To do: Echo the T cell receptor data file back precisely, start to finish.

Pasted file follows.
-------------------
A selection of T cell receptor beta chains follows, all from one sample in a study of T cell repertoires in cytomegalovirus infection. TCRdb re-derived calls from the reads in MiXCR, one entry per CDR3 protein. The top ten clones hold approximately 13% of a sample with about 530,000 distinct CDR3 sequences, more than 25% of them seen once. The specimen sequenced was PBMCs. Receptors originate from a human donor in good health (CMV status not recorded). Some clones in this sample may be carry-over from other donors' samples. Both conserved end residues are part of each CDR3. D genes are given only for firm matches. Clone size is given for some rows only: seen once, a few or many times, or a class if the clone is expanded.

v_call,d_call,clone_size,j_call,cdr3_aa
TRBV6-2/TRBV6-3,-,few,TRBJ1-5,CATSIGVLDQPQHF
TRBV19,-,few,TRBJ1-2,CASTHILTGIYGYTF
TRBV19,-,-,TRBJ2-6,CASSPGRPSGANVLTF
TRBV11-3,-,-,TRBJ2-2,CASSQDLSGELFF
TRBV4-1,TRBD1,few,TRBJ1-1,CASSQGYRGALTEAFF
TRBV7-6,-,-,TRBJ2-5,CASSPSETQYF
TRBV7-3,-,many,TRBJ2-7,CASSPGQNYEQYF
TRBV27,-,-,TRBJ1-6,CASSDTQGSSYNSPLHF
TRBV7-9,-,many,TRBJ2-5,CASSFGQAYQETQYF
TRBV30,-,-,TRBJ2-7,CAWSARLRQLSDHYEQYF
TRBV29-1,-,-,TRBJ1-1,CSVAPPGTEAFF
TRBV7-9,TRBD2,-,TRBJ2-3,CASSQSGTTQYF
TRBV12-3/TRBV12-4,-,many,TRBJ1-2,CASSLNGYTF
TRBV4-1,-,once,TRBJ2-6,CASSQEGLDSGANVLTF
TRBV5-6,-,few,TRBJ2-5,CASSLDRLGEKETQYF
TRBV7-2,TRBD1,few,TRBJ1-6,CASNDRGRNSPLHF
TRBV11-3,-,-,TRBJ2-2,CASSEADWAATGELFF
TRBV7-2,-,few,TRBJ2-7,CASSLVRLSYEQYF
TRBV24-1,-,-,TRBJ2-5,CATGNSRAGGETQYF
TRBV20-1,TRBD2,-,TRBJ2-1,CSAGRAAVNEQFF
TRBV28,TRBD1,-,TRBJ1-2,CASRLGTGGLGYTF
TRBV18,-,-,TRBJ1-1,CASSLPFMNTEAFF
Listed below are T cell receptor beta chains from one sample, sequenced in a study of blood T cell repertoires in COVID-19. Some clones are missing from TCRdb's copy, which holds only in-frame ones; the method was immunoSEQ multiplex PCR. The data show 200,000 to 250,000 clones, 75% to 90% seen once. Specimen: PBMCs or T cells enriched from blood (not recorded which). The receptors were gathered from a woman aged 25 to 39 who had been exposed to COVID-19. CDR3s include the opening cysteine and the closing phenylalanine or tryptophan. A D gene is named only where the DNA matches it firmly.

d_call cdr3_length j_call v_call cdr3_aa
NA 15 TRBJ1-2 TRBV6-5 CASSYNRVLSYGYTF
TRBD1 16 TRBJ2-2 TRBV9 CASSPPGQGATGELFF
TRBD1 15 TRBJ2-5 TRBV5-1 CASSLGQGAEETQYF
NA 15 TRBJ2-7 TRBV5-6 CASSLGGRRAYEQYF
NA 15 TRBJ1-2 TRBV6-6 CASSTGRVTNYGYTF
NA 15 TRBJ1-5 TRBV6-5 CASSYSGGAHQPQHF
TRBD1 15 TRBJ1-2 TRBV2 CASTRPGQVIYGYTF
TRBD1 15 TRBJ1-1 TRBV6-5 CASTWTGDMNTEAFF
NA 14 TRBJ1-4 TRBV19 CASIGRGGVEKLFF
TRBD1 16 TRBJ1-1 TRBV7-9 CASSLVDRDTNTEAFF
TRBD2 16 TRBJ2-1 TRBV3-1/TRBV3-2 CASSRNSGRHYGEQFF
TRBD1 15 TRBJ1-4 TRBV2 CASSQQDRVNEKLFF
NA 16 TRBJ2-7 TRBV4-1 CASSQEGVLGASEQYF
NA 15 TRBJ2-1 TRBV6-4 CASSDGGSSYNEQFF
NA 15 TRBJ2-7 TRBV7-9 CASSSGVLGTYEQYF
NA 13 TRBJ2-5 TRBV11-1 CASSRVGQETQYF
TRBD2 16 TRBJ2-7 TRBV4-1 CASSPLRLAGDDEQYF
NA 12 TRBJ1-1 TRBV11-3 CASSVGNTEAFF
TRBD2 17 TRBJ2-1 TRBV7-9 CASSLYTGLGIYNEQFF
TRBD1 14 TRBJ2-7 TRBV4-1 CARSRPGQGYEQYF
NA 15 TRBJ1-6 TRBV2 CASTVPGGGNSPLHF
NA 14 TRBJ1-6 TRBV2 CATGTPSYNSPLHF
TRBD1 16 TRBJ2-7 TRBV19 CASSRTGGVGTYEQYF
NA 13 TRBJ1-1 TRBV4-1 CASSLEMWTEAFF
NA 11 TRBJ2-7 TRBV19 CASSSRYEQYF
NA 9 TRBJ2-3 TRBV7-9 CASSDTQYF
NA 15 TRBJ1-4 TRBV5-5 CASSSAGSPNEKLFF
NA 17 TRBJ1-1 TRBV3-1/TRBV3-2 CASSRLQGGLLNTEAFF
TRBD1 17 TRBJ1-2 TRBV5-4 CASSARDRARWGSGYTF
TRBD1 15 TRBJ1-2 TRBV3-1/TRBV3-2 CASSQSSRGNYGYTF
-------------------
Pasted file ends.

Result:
A selection of T cell receptor beta chains follows, all from one sample in a study of T cell repertoires in cytomegalovirus infection. TCRdb re-derived calls from the reads in MiXCR, one entry per CDR3 protein. The top ten clones hold approximately 13% of a sample with about 530,000 distinct CDR3 sequences, more than 25% of them seen once. The specimen sequenced was PBMCs. Receptors originate from a human donor in good health (CMV status not recorded). Some clones in this sample may be carry-over from other donors' samples. Both conserved end residues are part of each CDR3. D genes are given only for firm matches. Clone size is given for some rows only: seen once, a few or many times, or a class if the clone is expanded.

v_call,d_call,clone_size,j_call,cdr3_aa
TRBV6-2/TRBV6-3,-,few,TRBJ1-5,CATSIGVLDQPQHF
TRBV19,-,few,TRBJ1-2,CASTHILTGIYGYTF
TRBV19,-,-,TRBJ2-6,CASSPGRPSGANVLTF
TRBV11-3,-,-,TRBJ2-2,CASSQDLSGELFF
TRBV4-1,TRBD1,few,TRBJ1-1,CASSQGYRGALTEAFF
TRBV7-6,-,-,TRBJ2-5,CASSPSETQYF
TRBV7-3,-,many,TRBJ2-7,CASSPGQNYEQYF
TRBV27,-,-,TRBJ1-6,CASSDTQGSSYNSPLHF
TRBV7-9,-,many,TRBJ2-5,CASSFGQAYQETQYF
TRBV30,-,-,TRBJ2-7,CAWSARLRQLSDHYEQYF
TRBV29-1,-,-,TRBJ1-1,CSVAPPGTEAFF
TRBV7-9,TRBD2,-,TRBJ2-3,CASSQSGTTQYF
TRBV12-3/TRBV12-4,-,many,TRBJ1-2,CASSLNGYTF
TRBV4-1,-,once,TRBJ2-6,CASSQEGLDSGANVLTF
TRBV5-6,-,few,TRBJ2-5,CASSLDRLGEKETQYF
TRBV7-2,TRBD1,few,TRBJ1-6,CASNDRGRNSPLHF
TRBV11-3,-,-,TRBJ2-2,CASSEADWAATGELFF
TRBV7-2,-,few,TRBJ2-7,CASSLVRLSYEQYF
TRBV24-1,-,-,TRBJ2-5,CATGNSRAGGETQYF
TRBV20-1,TRBD2,-,TRBJ2-1,CSAGRAAVNEQFF
TRBV28,TRBD1,-,TRBJ1-2,CASRLGTGGLGYTF
TRBV18,-,-,TRBJ1-1,CASSLPFMNTEAFF
Listed below are T cell receptor beta chains from one sample, sequenced in a study of blood T cell repertoires in COVID-19. Some clones are missing from TCRdb's copy, which holds only in-frame ones; the method was immunoSEQ multiplex PCR. The data show 200,000 to 250,000 clones, 75% to 90% seen once. Specimen: PBMCs or T cells enriched from blood (not recorded which). The receptors were gathered from a woman aged 25 to 39 who had been exposed to COVID-19. CDR3s include the opening cysteine and the closing phenylalanine or tryptophan. A D gene is named only where the DNA matches it firmly.

d_call cdr3_length j_call v_call cdr3_aa
NA 15 TRBJ1-2 TRBV6-5 CASSYNRVLSYGYTF
TRBD1 16 TRBJ2-2 TRBV9 CASSPPGQGATGELFF
TRBD1 15 TRBJ2-5 TRBV5-1 CASSLGQGAEETQYF
NA 15 TRBJ2-7 TRBV5-6 CASSLGGRRAYEQYF
NA 15 TRBJ1-2 TRBV6-6 CASSTGRVTNYGYTF
NA 15 TRBJ1-5 TRBV6-5 CASSYSGGAHQPQHF
TRBD1 15 TRBJ1-2 TRBV2 CASTRPGQVIYGYTF
TRBD1 15 TRBJ1-1 TRBV6-5 CASTWTGDMNTEAFF
NA 14 TRBJ1-4 TRBV19 CASIGRGGVEKLFF
TRBD1 16 TRBJ1-1 TRBV7-9 CASSLVDRDTNTEAFF
TRBD2 16 TRBJ2-1 TRBV3-1/TRBV3-2 CASSRNSGRHYGEQFF
TRBD1 15 TRBJ1-4 TRBV2 CASSQQDRVNEKLFF
NA 16 TRBJ2-7 TRBV4-1 CASSQEGVLGASEQYF
NA 15 TRBJ2-1 TRBV6-4 CASSDGGSSYNEQFF
NA 15 TRBJ2-7 TRBV7-9 CASSSGVLGTYEQYF
NA 13 TRBJ2-5 TRBV11-1 CASSRVGQETQYF
TRBD2 16 TRBJ2-7 TRBV4-1 CASSPLRLAGDDEQYF
NA 12 TRBJ1-1 TRBV11-3 CASSVGNTEAFF
TRBD2 17 TRBJ2-1 TRBV7-9 CASSLYTGLGIYNEQFF
TRBD1 14 TRBJ2-7 TRBV4-1 CARSRPGQGYEQYF
NA 15 TRBJ1-6 TRBV2 CASTVPGGGNSPLHF
NA 14 TRBJ1-6 TRBV2 CATGTPSYNSPLHF
TRBD1 16 TRBJ2-7 TRBV19 CASSRTGGVGTYEQYF
NA 13 TRBJ1-1 TRBV4-1 CASSLEMWTEAFF
NA 11 TRBJ2-7 TRBV19 CASSSRYEQYF
NA 9 TRBJ2-3 TRBV7-9 CASSDTQYF
NA 15 TRBJ1-4 TRBV5-5 CASSSAGSPNEKLFF
NA 17 TRBJ1-1 TRBV3-1/TRBV3-2 CASSRLQGGLLNTEAFF
TRBD1 17 TRBJ1-2 TRBV5-4 CASSARDRARWGSGYTF
TRBD1 15 TRBJ1-2 TRBV3-1/TRBV3-2 CASSQSSRGNYGYTF